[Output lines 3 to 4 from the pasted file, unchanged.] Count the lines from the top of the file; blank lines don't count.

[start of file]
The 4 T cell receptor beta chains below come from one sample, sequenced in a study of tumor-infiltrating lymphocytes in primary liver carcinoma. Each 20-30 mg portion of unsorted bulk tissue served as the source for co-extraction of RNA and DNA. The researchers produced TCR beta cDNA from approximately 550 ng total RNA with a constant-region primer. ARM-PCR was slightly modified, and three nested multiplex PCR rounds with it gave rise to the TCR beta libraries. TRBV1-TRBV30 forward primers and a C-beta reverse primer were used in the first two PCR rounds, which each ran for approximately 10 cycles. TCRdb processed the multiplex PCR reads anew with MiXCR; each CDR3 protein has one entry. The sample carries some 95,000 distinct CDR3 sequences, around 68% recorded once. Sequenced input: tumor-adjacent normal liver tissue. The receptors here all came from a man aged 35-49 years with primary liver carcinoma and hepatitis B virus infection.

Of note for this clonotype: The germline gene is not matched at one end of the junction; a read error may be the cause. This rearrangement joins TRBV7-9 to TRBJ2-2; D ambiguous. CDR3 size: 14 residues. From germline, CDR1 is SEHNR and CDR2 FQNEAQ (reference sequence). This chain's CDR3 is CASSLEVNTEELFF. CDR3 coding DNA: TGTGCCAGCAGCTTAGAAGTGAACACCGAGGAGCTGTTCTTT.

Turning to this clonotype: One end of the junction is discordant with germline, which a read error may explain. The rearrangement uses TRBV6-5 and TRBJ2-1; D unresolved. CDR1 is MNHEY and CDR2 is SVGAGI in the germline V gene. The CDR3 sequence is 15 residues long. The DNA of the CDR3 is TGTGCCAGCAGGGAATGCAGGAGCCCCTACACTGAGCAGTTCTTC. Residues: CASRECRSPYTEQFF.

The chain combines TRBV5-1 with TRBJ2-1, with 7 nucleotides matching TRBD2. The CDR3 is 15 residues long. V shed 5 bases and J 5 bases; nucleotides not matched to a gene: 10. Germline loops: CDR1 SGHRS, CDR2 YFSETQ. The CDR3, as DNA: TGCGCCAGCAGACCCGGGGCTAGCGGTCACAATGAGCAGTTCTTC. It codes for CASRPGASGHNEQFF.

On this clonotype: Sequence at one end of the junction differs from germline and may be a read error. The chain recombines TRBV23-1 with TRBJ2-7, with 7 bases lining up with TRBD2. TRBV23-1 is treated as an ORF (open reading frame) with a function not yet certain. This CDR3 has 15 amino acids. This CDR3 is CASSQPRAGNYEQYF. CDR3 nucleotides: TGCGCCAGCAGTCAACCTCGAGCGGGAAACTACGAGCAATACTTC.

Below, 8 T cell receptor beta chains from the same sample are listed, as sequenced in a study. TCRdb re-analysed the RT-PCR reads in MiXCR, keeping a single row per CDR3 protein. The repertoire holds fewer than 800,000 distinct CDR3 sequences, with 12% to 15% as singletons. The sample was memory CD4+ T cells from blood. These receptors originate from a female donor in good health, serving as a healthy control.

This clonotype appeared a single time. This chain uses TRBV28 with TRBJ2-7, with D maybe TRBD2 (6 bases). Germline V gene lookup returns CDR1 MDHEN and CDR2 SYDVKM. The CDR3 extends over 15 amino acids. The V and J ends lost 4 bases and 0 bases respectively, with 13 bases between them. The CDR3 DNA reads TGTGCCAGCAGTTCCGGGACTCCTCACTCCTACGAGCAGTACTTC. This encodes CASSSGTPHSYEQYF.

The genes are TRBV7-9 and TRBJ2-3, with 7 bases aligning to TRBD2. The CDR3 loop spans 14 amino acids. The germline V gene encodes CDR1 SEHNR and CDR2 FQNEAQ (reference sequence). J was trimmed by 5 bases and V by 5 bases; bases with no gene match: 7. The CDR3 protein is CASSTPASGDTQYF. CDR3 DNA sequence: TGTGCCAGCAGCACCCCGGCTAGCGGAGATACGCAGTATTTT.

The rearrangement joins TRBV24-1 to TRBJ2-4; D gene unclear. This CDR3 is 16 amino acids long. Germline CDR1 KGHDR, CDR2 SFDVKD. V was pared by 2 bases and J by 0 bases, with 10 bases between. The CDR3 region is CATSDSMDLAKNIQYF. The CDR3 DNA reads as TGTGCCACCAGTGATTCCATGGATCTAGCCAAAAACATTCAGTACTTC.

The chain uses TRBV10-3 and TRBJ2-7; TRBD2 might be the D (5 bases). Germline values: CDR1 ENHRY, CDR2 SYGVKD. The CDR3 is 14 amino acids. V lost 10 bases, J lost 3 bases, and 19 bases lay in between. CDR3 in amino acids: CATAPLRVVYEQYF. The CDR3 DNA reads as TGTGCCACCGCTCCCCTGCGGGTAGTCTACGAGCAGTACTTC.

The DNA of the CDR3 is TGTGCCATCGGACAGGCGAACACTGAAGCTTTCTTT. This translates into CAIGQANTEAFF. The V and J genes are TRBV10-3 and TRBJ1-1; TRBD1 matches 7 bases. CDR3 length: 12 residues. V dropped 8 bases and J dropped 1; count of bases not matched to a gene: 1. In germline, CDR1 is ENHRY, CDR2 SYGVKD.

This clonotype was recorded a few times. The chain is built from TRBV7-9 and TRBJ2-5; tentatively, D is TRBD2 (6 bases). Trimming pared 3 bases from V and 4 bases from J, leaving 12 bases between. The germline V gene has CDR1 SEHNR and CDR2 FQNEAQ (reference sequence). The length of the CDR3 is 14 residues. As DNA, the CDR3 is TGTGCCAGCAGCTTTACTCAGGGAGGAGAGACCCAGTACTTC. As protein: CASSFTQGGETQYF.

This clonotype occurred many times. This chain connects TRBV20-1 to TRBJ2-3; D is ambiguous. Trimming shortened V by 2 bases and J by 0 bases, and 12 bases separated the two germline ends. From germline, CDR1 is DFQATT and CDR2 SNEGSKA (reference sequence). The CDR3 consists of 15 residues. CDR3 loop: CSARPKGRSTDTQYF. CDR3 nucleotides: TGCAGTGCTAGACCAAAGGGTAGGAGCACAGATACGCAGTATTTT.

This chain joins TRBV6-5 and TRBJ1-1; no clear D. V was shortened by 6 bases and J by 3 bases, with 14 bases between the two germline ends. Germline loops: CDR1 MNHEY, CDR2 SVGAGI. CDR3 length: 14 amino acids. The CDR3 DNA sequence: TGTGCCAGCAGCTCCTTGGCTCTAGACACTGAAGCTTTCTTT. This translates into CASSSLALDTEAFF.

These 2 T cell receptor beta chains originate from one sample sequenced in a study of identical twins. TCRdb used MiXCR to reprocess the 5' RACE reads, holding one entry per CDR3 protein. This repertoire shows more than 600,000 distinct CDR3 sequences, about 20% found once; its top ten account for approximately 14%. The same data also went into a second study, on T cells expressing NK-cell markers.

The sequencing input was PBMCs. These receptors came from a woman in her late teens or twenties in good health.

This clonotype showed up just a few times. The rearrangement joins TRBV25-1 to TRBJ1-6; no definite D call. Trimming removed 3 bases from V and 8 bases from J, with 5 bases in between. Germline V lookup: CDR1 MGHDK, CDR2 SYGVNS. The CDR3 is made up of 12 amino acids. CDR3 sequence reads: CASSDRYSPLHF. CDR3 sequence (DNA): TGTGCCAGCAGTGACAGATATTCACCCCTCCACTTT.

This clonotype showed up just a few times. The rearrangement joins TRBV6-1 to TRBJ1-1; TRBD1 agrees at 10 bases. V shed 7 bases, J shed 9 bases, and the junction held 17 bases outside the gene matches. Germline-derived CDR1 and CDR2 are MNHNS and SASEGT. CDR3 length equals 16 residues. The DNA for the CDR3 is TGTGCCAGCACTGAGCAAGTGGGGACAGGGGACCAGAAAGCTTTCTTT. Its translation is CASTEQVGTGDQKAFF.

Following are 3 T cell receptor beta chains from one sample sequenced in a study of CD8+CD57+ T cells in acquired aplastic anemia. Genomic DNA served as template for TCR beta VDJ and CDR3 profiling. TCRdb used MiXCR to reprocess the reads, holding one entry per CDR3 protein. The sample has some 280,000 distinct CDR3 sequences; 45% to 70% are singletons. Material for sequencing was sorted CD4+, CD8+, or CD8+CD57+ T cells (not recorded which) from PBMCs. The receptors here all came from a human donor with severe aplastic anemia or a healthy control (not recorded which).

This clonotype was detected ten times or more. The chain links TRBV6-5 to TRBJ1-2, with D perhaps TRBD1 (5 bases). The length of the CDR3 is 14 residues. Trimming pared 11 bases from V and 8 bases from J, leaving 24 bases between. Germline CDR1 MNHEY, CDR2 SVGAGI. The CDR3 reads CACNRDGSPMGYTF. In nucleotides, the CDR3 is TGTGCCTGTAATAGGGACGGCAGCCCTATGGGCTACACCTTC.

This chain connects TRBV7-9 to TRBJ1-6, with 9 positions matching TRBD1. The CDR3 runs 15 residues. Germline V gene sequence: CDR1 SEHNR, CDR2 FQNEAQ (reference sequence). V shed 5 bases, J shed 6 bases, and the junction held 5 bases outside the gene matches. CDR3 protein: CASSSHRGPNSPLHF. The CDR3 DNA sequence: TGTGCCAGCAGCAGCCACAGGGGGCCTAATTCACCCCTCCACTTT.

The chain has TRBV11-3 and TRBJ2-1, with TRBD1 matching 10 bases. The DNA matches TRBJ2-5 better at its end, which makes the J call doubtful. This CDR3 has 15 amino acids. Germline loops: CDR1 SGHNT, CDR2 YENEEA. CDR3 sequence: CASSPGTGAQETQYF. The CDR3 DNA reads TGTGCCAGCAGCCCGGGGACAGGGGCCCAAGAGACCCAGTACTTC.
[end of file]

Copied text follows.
Turning to this clonotype: One end of the junction is discordant with germline, which a read error may explain. The rearrangement uses TRBV6-5 and TRBJ2-1; D unresolved. CDR1 is MNHEY and CDR2 is SVGAGI in the germline V gene. The CDR3 sequence is 15 residues long. The DNA of the CDR3 is TGTGCCAGCAGGGAATGCAGGAGCCCCTACACTGAGCAGTTCTTC. Residues: CASRECRSPYTEQFF.

The chain combines TRBV5-1 with TRBJ2-1, with 7 nucleotides matching TRBD2. The CDR3 is 15 residues long. V shed 5 bases and J 5 bases; nucleotides not matched to a gene: 10. Germline loops: CDR1 SGHRS, CDR2 YFSETQ. The CDR3, as DNA: TGCGCCAGCAGACCCGGGGCTAGCGGTCACAATGAGCAGTTCTTC. It codes for CASRPGASGHNEQFF.